Human Health Risk Assessment (HHRA) for environmental development and transfer of antibiotic resistanc
Van den Eede, C
Environ Health Perspect
National Institute of Environmental Health Sciences (NIEHS)
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BACKGROUND: Only recently has the environment been clearly implicated in the risk of antibiotic resistance to clinical outcome, but to date there have been few documented approaches to formally assess these risks. OBJECTIVE: We examined possible approaches and sought to identify research needs to enable human health risk assessments (HHRA) that focus on the role of the environment in the failure of antibiotic treatment caused by antibiotic-resistant pathogens. METHODS: The authors participated in a workshop held 4-8 March 2012 in Québec, Canada, to define the scope and objectives of an environmental assessment of antibiotic-resistance risks to human health. We focused on key elements of environmental-resistance-development "hot spots," exposure assessment (unrelated to food), and dose response to characterize risks that may improve antibiotic-resistance management options. DISCUSSION: Various novel aspects to traditional risk assessments were identified to enable an assessment of environmental antibiotic resistance. These include a) accounting for an added selective pressure on the environmental resistome that, over time, allows for development of antibiotic-resistant bacteria (ARB); b) identifying and describing rates of horizontal gene transfer (HGT) in the relevant environmental "hot spot" compartments; and c) modifying traditional dose-response approaches to address doses of ARB for various health outcomes and pathways. CONCLUSIONS: We propose that environmental aspects of antibiotic-resistance development be included in the processes of any HHRA addressing ARB. Because of limited available data, a multicriteria decision analysis approach would be a useful way to undertake an HHRA of environmental antibiotic resistance that informs risk managers.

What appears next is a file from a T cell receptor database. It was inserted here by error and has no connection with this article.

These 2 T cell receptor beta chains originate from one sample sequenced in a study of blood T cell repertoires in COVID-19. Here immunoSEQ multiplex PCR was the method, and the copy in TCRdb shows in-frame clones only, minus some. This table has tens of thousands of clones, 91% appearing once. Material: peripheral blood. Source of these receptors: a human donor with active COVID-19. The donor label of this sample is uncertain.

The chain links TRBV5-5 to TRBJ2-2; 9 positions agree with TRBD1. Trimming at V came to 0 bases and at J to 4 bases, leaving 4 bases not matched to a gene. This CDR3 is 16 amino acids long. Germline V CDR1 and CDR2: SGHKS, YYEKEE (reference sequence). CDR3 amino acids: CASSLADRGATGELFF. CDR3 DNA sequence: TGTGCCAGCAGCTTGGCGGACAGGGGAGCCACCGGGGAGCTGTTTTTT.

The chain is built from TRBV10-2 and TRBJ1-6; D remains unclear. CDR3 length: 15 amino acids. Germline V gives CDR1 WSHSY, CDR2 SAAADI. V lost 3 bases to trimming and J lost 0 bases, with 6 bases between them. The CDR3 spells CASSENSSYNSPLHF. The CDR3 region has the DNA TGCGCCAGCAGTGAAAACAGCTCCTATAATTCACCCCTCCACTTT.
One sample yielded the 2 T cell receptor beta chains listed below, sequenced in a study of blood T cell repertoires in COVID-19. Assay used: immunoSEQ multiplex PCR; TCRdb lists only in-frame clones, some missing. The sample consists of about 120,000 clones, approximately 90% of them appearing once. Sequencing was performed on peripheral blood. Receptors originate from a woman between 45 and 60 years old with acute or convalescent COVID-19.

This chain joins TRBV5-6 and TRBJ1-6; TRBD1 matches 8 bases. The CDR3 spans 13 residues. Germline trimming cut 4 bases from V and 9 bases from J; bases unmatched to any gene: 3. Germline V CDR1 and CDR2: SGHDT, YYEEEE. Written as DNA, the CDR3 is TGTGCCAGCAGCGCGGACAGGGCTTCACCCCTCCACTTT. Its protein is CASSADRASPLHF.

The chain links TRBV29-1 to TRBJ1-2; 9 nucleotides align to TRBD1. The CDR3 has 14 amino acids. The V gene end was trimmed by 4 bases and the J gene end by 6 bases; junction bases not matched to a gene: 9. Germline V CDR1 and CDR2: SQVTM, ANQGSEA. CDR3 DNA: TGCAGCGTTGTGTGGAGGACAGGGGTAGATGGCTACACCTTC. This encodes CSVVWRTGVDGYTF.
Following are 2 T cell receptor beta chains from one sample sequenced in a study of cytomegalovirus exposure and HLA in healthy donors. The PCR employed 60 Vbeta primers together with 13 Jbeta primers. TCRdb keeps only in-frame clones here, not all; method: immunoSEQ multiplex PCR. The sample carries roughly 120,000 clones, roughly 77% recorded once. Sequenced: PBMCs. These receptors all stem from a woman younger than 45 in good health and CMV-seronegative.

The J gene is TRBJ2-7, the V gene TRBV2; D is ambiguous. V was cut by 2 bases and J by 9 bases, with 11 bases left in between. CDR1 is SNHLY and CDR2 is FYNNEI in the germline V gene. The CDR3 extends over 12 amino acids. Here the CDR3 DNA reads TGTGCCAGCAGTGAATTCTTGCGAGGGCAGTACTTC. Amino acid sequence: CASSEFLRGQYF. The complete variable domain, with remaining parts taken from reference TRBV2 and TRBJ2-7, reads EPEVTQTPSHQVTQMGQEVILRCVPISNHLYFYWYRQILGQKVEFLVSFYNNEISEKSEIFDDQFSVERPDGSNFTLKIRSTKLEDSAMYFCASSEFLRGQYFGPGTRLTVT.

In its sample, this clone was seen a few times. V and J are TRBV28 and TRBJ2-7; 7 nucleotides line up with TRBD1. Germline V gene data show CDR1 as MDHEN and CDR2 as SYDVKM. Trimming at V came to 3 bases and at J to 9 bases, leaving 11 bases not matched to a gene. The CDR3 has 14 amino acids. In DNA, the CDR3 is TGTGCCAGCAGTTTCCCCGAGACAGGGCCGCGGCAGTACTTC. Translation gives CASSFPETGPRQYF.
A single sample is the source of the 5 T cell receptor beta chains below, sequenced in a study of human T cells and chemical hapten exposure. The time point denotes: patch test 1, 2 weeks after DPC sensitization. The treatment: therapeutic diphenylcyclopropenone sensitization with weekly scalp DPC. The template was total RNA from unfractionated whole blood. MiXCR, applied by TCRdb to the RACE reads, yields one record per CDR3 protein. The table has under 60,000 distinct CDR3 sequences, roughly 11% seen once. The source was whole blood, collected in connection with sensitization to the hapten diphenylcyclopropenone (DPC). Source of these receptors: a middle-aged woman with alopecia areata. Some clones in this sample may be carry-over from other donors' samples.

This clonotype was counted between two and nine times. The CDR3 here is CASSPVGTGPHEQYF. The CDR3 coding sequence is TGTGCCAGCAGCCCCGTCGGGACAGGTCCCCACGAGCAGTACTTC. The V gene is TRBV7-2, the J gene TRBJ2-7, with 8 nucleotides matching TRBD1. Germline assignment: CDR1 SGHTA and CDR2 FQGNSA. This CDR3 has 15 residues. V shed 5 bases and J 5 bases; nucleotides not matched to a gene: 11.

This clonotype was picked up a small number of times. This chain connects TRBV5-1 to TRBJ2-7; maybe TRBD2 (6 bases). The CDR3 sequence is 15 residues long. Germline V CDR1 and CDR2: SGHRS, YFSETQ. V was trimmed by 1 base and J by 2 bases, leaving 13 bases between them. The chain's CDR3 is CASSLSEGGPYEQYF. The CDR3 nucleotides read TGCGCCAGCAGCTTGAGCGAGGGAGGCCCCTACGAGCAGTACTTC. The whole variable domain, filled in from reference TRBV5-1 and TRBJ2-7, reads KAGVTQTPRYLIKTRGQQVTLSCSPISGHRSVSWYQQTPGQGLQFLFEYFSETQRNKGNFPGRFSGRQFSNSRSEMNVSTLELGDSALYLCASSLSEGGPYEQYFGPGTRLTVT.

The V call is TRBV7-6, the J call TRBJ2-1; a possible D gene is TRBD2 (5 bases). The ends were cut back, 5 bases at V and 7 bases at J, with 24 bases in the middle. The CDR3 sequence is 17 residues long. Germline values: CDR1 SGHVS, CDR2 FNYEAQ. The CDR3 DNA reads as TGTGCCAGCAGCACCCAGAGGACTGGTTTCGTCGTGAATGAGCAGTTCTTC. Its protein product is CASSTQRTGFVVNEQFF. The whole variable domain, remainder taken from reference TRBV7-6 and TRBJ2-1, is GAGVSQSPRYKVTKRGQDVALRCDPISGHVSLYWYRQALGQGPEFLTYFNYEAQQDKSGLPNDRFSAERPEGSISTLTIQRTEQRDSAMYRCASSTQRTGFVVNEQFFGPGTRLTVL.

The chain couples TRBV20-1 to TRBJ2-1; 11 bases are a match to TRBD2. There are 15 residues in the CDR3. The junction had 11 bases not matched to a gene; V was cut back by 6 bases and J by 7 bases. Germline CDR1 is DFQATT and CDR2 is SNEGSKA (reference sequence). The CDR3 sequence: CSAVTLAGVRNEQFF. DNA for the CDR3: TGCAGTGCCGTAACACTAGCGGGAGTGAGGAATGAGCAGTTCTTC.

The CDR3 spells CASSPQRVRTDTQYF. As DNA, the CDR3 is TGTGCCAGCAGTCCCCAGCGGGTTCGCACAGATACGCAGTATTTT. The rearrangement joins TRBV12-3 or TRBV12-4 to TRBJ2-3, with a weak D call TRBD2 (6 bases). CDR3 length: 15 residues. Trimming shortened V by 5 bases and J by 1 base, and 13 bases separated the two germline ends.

This manuscript was conceived at a workshop (Antimicrobial Resistance in the Environment: Assessing and Managing Effects of Anthropogenic Activities) held 4–8 March 2012 in Montebello, Québec, Canada. The workshop was sponsored by the Canadian Society of Microbiologists, with financial support from AstraZeneca Ltd.; Pfizer Animal Health; F. Hoffman-La Roche Ltd.; GlaxoSmithKline; Unilever; Huvepharma; the American Cleaning Institute; the Canadian Animal Health Institute; the German Federal Ministry for the Environment, Nature Conservation and Nuclear Safety; Health Canada; and the Public Health Agency of Canada.
This is the final version of the article. Available from NIEHS via the DOI in this record.
Open access journal
, Vol. 121, pp. 993 - 1001
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